ZFIN ID: ZDB-PUB-011109-3
In vivo imaging of zebrafish reveals differences in the spinal networks for escape and swimming movements
Ritter, D.A., Bhatt, D.H., and Fetcho, J.R.
Date: 2001
Source: The Journal of neuroscience : the official journal of the Society for Neuroscience   21(22): 8956-8965 (Journal)
Registered Authors: Bhatt, Dimple, Fetcho, Joseph R., Ritter, Dale
Keywords: interneurons; calcium imaging; zebrafish; spinal cord; escape; swimming
MeSH Terms:
  • Agar
  • Animals
  • Calcium/metabolism
  • Escape Reaction/physiology*
  • Fluorescent Dyes
  • Interneurons/physiology*
  • Larva
  • Microscopy, Video
  • Nerve Net/cytology
  • Nerve Net/physiology*
  • Restraint, Physical/methods
  • Spinal Cord/cytology
  • Spinal Cord/physiology*
  • Swimming/physiology*
  • Zebrafish
PubMed: 11698606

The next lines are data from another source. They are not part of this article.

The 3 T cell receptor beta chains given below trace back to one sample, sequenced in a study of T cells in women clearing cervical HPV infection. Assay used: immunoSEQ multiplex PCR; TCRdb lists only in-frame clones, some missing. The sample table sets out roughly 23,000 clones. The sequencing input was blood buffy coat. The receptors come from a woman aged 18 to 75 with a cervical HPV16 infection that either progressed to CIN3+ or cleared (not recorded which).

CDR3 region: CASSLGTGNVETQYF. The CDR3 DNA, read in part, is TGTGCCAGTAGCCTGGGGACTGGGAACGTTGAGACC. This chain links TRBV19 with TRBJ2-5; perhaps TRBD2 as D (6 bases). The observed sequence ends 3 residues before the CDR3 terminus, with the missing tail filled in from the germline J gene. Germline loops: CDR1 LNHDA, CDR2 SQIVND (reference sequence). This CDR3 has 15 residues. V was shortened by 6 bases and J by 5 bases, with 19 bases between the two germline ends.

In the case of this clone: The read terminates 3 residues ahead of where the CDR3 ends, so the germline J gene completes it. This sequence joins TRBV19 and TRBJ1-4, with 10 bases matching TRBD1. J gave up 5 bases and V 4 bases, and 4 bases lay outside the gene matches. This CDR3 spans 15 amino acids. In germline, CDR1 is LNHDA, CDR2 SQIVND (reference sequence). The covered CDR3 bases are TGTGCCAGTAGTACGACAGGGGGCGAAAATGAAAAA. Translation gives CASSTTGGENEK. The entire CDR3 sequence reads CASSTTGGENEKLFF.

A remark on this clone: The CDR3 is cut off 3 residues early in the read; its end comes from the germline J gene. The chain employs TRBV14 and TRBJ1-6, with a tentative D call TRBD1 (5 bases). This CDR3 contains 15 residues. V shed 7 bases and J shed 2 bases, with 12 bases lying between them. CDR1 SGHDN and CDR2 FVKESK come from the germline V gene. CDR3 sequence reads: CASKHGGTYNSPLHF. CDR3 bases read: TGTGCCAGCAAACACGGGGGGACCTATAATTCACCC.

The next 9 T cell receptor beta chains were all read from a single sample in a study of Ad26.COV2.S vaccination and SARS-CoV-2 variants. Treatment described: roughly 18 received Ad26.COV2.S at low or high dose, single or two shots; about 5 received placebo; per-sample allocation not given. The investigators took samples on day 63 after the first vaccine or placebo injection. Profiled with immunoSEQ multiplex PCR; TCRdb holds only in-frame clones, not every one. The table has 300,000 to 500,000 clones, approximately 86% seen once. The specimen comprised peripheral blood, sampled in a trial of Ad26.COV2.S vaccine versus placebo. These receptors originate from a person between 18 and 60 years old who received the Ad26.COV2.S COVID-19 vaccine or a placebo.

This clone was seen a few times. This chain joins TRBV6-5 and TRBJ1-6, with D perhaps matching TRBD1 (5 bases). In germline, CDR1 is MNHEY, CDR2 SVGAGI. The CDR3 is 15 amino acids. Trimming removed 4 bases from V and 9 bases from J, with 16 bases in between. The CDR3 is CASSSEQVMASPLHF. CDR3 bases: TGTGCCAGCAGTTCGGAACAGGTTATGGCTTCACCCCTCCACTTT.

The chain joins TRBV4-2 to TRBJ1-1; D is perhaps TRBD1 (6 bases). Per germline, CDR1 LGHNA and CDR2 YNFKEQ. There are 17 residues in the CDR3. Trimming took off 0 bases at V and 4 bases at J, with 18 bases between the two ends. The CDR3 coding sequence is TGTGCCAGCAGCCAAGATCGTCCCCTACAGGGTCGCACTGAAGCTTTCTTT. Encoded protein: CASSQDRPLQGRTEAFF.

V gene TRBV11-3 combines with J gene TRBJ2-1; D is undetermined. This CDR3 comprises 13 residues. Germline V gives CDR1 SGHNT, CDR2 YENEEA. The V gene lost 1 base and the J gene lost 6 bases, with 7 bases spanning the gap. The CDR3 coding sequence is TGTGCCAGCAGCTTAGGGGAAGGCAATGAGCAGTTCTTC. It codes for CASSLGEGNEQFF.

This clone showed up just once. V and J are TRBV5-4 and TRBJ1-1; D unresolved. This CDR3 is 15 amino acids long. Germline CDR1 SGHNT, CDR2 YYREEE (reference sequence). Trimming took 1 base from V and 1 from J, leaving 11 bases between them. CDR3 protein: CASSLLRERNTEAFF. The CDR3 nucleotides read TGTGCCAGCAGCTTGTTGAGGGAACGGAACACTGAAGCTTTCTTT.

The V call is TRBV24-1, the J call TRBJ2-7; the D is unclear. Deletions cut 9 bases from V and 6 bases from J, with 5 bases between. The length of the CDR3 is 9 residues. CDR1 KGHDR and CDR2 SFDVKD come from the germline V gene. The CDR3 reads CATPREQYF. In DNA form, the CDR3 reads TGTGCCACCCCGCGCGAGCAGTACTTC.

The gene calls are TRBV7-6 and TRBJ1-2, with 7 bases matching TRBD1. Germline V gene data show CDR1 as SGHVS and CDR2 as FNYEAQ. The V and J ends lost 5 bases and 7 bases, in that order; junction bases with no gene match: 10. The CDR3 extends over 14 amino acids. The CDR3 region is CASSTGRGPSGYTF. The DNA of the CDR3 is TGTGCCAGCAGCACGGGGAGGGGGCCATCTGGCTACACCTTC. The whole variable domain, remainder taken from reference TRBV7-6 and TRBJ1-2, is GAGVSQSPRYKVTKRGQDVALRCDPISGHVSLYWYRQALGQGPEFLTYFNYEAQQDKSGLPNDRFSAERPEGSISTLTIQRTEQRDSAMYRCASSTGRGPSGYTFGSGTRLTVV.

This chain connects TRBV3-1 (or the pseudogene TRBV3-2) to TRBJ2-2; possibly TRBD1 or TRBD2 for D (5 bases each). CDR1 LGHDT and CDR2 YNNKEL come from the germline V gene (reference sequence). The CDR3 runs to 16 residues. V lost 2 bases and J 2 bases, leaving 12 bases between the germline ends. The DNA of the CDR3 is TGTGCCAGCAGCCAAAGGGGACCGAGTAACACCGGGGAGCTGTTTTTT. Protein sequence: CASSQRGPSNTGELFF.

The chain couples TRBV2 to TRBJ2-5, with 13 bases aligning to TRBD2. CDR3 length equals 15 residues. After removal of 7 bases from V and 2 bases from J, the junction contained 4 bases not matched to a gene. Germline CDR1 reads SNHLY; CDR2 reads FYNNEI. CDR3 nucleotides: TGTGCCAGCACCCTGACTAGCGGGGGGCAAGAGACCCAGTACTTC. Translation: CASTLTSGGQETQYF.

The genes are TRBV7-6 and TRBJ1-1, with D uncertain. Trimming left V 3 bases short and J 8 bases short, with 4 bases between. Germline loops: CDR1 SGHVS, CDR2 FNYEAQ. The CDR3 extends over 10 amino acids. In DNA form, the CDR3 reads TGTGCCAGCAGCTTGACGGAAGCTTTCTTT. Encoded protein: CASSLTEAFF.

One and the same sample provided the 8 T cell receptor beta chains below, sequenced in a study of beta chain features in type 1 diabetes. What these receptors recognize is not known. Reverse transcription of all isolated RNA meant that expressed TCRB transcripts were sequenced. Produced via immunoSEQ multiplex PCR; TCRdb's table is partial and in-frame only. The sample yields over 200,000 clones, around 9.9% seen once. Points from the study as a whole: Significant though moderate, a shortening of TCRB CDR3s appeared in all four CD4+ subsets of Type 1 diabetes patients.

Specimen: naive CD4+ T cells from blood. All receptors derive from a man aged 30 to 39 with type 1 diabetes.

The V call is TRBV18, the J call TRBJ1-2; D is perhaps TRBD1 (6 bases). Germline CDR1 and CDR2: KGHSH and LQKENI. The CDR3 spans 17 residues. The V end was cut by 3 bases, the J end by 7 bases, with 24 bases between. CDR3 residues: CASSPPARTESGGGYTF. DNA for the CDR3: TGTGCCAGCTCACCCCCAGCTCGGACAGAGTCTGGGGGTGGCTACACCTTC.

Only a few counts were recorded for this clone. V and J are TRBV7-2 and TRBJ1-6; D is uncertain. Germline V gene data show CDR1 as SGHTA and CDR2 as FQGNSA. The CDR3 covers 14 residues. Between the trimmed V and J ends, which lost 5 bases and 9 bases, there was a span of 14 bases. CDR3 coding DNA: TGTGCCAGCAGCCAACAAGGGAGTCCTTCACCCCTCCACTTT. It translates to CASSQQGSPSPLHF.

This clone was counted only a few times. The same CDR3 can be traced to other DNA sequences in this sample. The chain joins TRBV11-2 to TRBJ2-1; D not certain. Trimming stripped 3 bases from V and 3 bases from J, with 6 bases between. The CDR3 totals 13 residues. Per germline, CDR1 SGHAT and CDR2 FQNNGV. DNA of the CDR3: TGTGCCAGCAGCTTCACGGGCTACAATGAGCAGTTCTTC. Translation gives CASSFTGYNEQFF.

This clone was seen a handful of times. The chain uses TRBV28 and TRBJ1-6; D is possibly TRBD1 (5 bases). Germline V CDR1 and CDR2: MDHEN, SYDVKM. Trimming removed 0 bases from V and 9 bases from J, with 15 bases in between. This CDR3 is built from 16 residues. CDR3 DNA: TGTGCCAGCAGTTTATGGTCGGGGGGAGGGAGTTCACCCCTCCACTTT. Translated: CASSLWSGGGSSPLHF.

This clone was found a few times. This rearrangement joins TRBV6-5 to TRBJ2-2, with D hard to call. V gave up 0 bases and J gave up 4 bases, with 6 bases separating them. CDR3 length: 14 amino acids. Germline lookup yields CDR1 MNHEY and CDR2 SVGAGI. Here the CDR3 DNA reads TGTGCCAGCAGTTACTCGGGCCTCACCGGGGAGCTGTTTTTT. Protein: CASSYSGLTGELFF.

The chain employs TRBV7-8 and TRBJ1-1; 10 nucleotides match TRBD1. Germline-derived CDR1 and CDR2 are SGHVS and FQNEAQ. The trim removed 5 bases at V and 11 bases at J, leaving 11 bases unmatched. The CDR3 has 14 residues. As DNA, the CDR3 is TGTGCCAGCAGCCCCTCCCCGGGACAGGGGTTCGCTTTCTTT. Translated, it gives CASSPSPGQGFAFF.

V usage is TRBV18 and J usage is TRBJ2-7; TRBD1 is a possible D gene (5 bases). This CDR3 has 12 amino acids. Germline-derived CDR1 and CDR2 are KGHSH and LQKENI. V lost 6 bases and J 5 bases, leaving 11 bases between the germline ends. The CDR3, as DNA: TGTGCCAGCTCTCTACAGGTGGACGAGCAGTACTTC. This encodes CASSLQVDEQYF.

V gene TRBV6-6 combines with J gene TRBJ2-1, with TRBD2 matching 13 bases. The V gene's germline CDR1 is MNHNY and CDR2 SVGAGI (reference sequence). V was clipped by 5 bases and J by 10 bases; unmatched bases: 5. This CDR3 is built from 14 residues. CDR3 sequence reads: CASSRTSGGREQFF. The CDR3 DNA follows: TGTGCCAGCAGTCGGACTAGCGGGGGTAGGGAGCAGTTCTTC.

Most studies of spinal interneurons in vertebrate motor circuits have focused on the activity of interneurons in a single motor behavior. As a result, relatively little is known about the extent to which particular classes of spinal interneurons participate in different behaviors. Similarities between the morphology and connections of interneurons activated in swimming and escape movements in different fish and amphibians led to the hypothesis that spinal interneurons might be shared by these behaviors. To test this hypothesis, we took advantage of the optical transparency of zebrafish larvae and developed a new preparation in which we could use confocal calcium imaging to monitor the activity of individual identified interneurons noninvasively, while we simultaneously filmed the movements of the fish with a high-speed digital camera. With this approach, we could directly examine the involvement of individual interneurons in different motor behaviors. Our work revealed unexpected differences in the interneurons activated in swimming and escape behaviors. The observations lead to predictions of different behavioral roles for particular classes of spinal interneurons that can eventually be tested directly in zebrafish by using laser ablations or mutant lines with interneuronal deficits.